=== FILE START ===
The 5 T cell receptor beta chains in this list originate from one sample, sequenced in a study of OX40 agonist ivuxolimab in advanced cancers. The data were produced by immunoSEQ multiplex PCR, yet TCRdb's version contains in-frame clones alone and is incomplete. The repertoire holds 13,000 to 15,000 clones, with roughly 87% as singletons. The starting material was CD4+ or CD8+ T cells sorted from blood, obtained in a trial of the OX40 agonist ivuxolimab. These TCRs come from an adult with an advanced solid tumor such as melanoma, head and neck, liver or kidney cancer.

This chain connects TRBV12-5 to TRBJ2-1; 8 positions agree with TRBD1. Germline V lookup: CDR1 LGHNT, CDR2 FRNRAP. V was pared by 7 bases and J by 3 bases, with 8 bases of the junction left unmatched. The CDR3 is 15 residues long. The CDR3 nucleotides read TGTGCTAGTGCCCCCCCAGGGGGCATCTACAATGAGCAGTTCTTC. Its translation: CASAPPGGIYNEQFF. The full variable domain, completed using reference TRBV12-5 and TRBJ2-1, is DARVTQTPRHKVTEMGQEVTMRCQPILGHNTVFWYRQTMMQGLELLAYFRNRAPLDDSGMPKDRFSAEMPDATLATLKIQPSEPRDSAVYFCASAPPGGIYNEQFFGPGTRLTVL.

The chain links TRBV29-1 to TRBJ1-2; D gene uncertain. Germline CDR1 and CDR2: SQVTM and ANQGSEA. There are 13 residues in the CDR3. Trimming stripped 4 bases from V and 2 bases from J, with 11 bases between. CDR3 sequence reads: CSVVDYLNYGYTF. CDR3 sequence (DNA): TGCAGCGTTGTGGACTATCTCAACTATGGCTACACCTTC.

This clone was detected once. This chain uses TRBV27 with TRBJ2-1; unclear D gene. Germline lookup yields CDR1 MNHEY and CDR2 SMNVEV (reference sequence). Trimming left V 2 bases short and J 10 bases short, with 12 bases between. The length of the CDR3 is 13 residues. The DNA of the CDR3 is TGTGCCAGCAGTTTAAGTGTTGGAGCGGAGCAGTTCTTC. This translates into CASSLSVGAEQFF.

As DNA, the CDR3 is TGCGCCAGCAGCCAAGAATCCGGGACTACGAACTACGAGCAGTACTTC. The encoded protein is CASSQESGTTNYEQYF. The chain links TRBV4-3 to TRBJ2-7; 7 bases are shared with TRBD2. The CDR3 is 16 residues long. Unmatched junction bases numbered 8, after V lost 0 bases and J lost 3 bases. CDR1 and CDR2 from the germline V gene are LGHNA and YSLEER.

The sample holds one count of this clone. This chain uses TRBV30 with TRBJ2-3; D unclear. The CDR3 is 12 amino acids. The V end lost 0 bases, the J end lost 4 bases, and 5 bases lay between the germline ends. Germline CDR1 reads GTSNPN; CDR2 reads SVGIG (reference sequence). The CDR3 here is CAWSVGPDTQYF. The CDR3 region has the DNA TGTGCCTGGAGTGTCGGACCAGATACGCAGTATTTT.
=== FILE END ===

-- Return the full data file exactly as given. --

The 5 T cell receptor beta chains in this list originate from one sample, sequenced in a study of OX40 agonist ivuxolimab in advanced cancers. The data were produced by immunoSEQ multiplex PCR, yet TCRdb's version contains in-frame clones alone and is incomplete. The repertoire holds 13,000 to 15,000 clones, with roughly 87% as singletons. The starting material was CD4+ or CD8+ T cells sorted from blood, obtained in a trial of the OX40 agonist ivuxolimab. These TCRs come from an adult with an advanced solid tumor such as melanoma, head and neck, liver or kidney cancer.

This chain connects TRBV12-5 to TRBJ2-1; 8 positions agree with TRBD1. Germline V lookup: CDR1 LGHNT, CDR2 FRNRAP. V was pared by 7 bases and J by 3 bases, with 8 bases of the junction left unmatched. The CDR3 is 15 residues long. The CDR3 nucleotides read TGTGCTAGTGCCCCCCCAGGGGGCATCTACAATGAGCAGTTCTTC. Its translation: CASAPPGGIYNEQFF. The full variable domain, completed using reference TRBV12-5 and TRBJ2-1, is DARVTQTPRHKVTEMGQEVTMRCQPILGHNTVFWYRQTMMQGLELLAYFRNRAPLDDSGMPKDRFSAEMPDATLATLKIQPSEPRDSAVYFCASAPPGGIYNEQFFGPGTRLTVL.

The chain links TRBV29-1 to TRBJ1-2; D gene uncertain. Germline CDR1 and CDR2: SQVTM and ANQGSEA. There are 13 residues in the CDR3. Trimming stripped 4 bases from V and 2 bases from J, with 11 bases between. CDR3 sequence reads: CSVVDYLNYGYTF. CDR3 sequence (DNA): TGCAGCGTTGTGGACTATCTCAACTATGGCTACACCTTC.

This clone was detected once. This chain uses TRBV27 with TRBJ2-1; unclear D gene. Germline lookup yields CDR1 MNHEY and CDR2 SMNVEV (reference sequence). Trimming left V 2 bases short and J 10 bases short, with 12 bases between. The length of the CDR3 is 13 residues. The DNA of the CDR3 is TGTGCCAGCAGTTTAAGTGTTGGAGCGGAGCAGTTCTTC. This translates into CASSLSVGAEQFF.

As DNA, the CDR3 is TGCGCCAGCAGCCAAGAATCCGGGACTACGAACTACGAGCAGTACTTC. The encoded protein is CASSQESGTTNYEQYF. The chain links TRBV4-3 to TRBJ2-7; 7 bases are shared with TRBD2. The CDR3 is 16 residues long. Unmatched junction bases numbered 8, after V lost 0 bases and J lost 3 bases. CDR1 and CDR2 from the germline V gene are LGHNA and YSLEER.

The sample holds one count of this clone. This chain uses TRBV30 with TRBJ2-3; D unclear. The CDR3 is 12 amino acids. The V end lost 0 bases, the J end lost 4 bases, and 5 bases lay between the germline ends. Germline CDR1 reads GTSNPN; CDR2 reads SVGIG (reference sequence). The CDR3 here is CAWSVGPDTQYF. The CDR3 region has the DNA TGTGCCTGGAGTGTCGGACCAGATACGCAGTATTTT.